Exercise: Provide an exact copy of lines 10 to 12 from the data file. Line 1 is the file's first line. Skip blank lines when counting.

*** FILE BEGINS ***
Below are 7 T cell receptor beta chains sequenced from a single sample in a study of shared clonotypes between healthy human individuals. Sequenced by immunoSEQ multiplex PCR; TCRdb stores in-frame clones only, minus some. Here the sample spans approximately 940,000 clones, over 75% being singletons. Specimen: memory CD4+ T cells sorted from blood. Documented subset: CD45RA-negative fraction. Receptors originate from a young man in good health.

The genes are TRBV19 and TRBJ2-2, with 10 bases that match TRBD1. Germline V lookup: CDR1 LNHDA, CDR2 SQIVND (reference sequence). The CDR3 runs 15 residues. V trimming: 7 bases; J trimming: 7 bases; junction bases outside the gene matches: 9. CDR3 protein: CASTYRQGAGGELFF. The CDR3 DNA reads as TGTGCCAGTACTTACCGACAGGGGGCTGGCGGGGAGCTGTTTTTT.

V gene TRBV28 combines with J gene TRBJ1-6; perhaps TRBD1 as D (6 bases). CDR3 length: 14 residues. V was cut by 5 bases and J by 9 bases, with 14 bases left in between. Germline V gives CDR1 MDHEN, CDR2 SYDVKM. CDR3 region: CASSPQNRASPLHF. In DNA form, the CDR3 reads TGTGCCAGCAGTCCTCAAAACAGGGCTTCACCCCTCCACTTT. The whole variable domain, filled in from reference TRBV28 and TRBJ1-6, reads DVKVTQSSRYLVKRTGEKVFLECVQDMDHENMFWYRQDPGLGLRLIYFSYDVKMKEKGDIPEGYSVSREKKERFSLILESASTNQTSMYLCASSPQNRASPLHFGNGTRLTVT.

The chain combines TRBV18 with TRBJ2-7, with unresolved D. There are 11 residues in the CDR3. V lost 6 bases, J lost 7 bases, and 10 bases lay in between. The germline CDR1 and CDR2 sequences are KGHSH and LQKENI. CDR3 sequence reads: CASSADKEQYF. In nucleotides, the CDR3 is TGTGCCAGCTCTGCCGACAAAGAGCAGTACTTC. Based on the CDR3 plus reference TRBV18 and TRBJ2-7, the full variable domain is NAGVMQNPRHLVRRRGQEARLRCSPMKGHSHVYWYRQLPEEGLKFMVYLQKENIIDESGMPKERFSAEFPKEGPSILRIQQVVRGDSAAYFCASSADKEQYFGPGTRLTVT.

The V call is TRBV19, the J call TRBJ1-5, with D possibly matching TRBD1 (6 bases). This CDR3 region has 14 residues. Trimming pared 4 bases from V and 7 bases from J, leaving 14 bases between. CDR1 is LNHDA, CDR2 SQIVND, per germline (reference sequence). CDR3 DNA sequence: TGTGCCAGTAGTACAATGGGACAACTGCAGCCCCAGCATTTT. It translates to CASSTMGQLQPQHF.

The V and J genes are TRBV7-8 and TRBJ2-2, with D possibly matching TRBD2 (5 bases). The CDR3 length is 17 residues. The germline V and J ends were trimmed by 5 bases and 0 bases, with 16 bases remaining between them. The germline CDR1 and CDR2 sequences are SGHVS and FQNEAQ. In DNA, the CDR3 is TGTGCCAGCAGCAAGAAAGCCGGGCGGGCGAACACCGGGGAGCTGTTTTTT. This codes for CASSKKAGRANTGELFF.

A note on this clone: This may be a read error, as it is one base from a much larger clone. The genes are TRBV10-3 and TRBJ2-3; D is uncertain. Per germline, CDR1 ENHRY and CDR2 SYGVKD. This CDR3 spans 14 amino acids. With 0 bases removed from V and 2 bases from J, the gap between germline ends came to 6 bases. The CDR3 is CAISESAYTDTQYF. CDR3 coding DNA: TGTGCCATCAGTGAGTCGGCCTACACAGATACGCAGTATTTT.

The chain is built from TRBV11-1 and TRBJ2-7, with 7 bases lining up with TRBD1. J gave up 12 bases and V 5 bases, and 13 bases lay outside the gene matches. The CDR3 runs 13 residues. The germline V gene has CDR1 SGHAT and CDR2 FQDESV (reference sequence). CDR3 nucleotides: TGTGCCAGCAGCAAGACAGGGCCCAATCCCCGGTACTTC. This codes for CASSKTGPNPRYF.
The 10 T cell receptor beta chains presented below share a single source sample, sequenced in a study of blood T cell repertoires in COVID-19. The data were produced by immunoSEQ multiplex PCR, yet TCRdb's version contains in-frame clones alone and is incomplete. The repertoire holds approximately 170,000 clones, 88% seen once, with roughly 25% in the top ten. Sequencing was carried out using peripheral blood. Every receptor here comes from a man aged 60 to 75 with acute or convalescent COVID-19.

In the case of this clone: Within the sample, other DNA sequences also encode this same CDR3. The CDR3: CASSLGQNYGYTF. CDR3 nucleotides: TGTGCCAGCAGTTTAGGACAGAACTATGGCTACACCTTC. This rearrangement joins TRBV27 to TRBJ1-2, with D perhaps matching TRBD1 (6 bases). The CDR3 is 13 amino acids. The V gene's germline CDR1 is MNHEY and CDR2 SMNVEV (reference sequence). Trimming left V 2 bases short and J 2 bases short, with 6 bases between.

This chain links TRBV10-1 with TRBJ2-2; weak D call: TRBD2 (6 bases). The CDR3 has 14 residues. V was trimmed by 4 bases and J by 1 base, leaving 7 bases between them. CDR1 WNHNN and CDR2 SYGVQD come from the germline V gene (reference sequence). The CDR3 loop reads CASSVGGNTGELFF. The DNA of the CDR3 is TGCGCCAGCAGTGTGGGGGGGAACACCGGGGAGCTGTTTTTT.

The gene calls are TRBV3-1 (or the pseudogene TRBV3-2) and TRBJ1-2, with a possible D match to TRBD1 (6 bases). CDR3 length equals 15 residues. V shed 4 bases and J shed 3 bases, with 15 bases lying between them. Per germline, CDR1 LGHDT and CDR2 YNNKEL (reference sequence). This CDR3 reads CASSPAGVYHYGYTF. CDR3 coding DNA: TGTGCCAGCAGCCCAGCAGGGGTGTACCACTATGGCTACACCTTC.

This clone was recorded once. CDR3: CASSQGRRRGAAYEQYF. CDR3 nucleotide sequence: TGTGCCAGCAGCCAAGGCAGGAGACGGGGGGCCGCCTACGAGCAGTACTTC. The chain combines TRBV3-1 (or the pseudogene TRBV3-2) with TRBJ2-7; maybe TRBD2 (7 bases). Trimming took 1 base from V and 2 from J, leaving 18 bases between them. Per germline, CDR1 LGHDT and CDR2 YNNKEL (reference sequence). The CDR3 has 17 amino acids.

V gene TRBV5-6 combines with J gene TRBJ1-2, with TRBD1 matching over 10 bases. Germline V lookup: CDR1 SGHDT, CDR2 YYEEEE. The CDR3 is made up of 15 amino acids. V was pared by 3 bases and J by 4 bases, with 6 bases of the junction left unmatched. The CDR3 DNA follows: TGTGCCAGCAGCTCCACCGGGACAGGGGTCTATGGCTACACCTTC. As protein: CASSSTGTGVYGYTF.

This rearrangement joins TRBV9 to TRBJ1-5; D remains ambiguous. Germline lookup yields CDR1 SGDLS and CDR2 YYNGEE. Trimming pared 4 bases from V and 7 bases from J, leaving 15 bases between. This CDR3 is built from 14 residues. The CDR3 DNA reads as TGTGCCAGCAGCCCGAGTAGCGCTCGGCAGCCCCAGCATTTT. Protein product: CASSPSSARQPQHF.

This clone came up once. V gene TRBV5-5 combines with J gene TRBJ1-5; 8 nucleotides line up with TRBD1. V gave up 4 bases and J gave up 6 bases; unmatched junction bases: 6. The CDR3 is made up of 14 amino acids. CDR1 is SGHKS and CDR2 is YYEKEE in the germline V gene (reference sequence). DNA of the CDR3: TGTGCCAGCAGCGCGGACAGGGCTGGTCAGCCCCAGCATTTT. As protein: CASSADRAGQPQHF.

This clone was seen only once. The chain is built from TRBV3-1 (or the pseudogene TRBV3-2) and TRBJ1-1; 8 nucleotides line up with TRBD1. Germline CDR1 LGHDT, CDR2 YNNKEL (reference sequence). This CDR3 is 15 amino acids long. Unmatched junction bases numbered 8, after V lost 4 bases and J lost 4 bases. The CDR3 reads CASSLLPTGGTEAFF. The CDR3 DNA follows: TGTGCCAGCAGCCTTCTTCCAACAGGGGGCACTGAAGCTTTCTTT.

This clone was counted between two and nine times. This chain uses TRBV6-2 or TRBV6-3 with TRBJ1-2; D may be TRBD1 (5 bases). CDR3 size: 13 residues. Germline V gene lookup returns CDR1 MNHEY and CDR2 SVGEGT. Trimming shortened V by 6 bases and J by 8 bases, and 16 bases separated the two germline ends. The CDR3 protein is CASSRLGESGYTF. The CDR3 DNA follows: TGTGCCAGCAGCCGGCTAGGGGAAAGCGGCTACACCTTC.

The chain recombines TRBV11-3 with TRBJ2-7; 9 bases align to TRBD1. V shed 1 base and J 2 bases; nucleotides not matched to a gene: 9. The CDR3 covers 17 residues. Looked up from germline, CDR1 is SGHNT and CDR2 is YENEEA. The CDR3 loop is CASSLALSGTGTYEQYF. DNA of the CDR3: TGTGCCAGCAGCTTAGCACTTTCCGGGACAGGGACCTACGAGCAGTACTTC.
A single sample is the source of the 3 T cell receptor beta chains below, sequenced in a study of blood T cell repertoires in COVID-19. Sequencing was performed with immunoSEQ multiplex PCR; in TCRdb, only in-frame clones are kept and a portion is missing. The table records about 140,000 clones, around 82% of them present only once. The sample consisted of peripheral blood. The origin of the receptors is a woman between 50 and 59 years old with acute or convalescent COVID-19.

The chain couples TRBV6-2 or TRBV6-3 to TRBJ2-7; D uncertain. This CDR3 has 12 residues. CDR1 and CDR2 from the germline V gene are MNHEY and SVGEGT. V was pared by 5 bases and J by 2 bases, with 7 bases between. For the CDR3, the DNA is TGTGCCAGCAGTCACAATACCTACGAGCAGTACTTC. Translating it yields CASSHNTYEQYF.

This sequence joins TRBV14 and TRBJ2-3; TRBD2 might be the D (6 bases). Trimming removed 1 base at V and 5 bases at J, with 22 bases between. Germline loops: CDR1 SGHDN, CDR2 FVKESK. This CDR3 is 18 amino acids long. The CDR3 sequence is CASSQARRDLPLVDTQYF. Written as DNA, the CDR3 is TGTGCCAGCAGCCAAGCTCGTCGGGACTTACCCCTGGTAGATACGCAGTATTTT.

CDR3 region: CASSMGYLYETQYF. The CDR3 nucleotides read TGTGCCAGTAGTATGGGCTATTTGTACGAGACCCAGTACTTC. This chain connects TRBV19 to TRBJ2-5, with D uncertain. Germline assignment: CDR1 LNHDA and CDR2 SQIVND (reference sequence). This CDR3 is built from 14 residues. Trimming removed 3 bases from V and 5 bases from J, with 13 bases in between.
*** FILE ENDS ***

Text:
In the case of this clone: Within the sample, other DNA sequences also encode this same CDR3. The CDR3: CASSLGQNYGYTF. CDR3 nucleotides: TGTGCCAGCAGTTTAGGACAGAACTATGGCTACACCTTC. This rearrangement joins TRBV27 to TRBJ1-2, with D perhaps matching TRBD1 (6 bases). The CDR3 is 13 amino acids. The V gene's germline CDR1 is MNHEY and CDR2 SMNVEV (reference sequence). Trimming left V 2 bases short and J 2 bases short, with 6 bases between.

This chain links TRBV10-1 with TRBJ2-2; weak D call: TRBD2 (6 bases). The CDR3 has 14 residues. V was trimmed by 4 bases and J by 1 base, leaving 7 bases between them. CDR1 WNHNN and CDR2 SYGVQD come from the germline V gene (reference sequence). The CDR3 loop reads CASSVGGNTGELFF. The DNA of the CDR3 is TGCGCCAGCAGTGTGGGGGGGAACACCGGGGAGCTGTTTTTT.

The gene calls are TRBV3-1 (or the pseudogene TRBV3-2) and TRBJ1-2, with a possible D match to TRBD1 (6 bases). CDR3 length equals 15 residues. V shed 4 bases and J shed 3 bases, with 15 bases lying between them. Per germline, CDR1 LGHDT and CDR2 YNNKEL (reference sequence). This CDR3 reads CASSPAGVYHYGYTF. CDR3 coding DNA: TGTGCCAGCAGCCCAGCAGGGGTGTACCACTATGGCTACACCTTC.